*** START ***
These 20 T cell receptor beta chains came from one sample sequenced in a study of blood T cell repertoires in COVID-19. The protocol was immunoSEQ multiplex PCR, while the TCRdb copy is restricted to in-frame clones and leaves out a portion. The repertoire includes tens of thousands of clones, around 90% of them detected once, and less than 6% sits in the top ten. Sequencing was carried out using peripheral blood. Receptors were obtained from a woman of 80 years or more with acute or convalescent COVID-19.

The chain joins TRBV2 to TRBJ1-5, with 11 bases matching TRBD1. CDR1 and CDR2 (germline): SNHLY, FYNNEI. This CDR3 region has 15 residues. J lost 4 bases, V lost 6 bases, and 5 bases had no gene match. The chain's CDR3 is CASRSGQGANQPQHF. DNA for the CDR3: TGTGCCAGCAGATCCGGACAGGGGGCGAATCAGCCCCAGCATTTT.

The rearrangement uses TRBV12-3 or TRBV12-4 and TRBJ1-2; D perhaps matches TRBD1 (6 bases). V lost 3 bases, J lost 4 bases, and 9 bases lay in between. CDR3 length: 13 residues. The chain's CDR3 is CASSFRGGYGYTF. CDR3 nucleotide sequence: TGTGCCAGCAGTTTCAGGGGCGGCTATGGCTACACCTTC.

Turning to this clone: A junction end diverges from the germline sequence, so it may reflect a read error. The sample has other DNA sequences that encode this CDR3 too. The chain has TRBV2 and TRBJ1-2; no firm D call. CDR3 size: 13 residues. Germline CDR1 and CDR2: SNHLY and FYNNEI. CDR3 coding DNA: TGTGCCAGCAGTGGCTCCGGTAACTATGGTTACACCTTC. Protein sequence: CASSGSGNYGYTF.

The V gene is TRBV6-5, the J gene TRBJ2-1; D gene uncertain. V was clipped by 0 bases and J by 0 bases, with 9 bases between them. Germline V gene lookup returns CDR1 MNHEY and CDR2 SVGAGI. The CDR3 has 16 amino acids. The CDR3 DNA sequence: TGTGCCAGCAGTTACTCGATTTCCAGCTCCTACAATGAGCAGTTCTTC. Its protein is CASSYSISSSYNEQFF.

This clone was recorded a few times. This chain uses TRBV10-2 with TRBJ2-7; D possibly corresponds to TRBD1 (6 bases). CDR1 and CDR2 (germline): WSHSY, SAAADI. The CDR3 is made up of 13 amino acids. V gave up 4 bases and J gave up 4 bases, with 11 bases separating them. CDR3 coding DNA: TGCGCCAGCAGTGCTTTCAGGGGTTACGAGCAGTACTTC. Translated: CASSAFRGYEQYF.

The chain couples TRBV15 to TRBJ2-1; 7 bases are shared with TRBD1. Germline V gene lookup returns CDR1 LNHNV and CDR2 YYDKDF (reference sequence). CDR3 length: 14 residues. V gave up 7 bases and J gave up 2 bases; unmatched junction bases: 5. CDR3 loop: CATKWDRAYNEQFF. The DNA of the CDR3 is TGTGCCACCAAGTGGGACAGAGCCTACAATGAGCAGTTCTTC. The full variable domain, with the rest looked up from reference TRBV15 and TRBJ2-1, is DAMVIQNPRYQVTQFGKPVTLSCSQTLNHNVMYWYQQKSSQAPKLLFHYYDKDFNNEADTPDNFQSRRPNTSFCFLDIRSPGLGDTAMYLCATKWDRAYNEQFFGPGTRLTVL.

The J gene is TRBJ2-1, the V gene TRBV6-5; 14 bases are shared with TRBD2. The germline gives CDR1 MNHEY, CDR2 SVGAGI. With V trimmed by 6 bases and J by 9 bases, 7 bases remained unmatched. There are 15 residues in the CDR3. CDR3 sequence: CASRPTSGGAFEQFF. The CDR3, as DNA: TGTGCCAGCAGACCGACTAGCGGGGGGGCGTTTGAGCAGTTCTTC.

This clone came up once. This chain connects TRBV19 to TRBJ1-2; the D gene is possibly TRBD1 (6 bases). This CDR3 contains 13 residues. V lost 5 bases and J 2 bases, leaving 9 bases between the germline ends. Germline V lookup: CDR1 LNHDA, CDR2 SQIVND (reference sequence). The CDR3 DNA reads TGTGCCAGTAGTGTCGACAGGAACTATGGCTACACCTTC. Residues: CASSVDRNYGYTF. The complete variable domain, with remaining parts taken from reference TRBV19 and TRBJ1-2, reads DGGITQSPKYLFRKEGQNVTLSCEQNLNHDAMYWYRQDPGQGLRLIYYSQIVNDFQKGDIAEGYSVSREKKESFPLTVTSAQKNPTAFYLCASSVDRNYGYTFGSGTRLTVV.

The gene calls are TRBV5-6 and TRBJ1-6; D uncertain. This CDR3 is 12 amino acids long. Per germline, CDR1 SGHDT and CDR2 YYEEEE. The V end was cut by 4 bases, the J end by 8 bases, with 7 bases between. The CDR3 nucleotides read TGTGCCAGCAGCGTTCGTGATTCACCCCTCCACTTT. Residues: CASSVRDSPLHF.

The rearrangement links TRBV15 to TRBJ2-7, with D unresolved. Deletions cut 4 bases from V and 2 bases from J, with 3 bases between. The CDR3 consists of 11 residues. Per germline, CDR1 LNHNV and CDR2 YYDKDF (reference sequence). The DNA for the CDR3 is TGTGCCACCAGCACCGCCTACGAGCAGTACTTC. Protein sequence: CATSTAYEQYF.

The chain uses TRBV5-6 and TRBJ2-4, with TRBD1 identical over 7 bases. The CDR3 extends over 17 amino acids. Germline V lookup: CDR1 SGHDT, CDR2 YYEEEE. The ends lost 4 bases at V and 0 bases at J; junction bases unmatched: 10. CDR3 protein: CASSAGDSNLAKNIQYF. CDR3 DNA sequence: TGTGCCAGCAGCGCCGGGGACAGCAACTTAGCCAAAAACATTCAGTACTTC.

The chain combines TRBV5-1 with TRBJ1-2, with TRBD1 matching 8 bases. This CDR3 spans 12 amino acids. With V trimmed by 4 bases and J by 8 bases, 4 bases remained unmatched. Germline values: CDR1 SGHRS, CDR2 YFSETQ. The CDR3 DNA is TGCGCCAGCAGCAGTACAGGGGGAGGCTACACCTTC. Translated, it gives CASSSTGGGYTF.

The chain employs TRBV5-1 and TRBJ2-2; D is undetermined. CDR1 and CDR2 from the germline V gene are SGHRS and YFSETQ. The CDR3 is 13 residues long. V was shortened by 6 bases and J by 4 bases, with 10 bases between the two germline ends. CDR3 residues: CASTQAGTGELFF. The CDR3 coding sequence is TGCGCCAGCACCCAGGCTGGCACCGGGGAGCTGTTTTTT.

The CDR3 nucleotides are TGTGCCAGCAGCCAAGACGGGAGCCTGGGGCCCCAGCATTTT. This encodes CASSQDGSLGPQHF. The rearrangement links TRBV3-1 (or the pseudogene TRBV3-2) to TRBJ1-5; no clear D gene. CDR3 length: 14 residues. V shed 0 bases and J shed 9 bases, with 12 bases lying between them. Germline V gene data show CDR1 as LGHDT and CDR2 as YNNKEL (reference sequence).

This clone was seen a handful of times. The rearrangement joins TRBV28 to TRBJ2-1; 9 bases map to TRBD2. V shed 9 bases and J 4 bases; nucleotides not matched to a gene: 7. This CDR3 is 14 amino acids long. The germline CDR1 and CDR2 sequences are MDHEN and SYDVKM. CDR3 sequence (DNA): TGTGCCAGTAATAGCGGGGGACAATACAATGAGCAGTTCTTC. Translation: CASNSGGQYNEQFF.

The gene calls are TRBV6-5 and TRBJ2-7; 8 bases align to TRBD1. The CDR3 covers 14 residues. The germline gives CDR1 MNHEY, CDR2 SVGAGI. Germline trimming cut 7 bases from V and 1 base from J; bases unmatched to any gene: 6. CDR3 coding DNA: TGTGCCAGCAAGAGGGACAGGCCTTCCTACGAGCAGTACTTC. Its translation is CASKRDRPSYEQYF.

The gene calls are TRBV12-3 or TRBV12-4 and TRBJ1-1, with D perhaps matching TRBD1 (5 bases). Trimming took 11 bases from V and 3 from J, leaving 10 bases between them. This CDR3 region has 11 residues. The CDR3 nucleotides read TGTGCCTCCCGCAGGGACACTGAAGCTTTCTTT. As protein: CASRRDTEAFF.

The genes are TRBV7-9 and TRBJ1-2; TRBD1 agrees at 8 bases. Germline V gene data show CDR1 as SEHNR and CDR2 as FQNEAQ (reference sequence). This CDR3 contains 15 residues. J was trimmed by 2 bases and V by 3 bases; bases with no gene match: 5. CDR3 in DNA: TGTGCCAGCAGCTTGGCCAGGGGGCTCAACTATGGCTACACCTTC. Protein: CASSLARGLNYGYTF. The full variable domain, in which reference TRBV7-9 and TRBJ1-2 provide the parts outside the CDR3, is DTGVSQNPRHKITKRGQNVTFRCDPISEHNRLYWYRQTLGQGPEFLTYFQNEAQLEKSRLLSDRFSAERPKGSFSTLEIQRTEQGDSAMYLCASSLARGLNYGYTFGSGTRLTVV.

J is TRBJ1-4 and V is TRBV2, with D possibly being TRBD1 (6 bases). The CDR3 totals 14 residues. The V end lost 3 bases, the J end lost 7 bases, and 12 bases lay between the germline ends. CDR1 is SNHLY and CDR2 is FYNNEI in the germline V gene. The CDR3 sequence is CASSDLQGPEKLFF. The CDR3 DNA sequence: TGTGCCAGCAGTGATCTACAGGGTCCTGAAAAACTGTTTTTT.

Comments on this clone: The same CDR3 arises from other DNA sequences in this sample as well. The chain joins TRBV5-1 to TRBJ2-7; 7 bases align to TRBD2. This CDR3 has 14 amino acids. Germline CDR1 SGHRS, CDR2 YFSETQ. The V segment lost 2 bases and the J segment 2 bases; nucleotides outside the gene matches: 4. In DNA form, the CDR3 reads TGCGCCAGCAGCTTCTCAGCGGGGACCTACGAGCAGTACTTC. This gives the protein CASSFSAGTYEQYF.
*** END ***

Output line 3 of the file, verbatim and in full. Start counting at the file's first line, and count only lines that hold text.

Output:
The rearrangement uses TRBV12-3 or TRBV12-4 and TRBJ1-2; D perhaps matches TRBD1 (6 bases). V lost 3 bases, J lost 4 bases, and 9 bases lay in between. CDR3 length: 13 residues. The chain's CDR3 is CASSFRGGYGYTF. CDR3 nucleotide sequence: TGTGCCAGCAGTTTCAGGGGCGGCTATGGCTACACCTTC.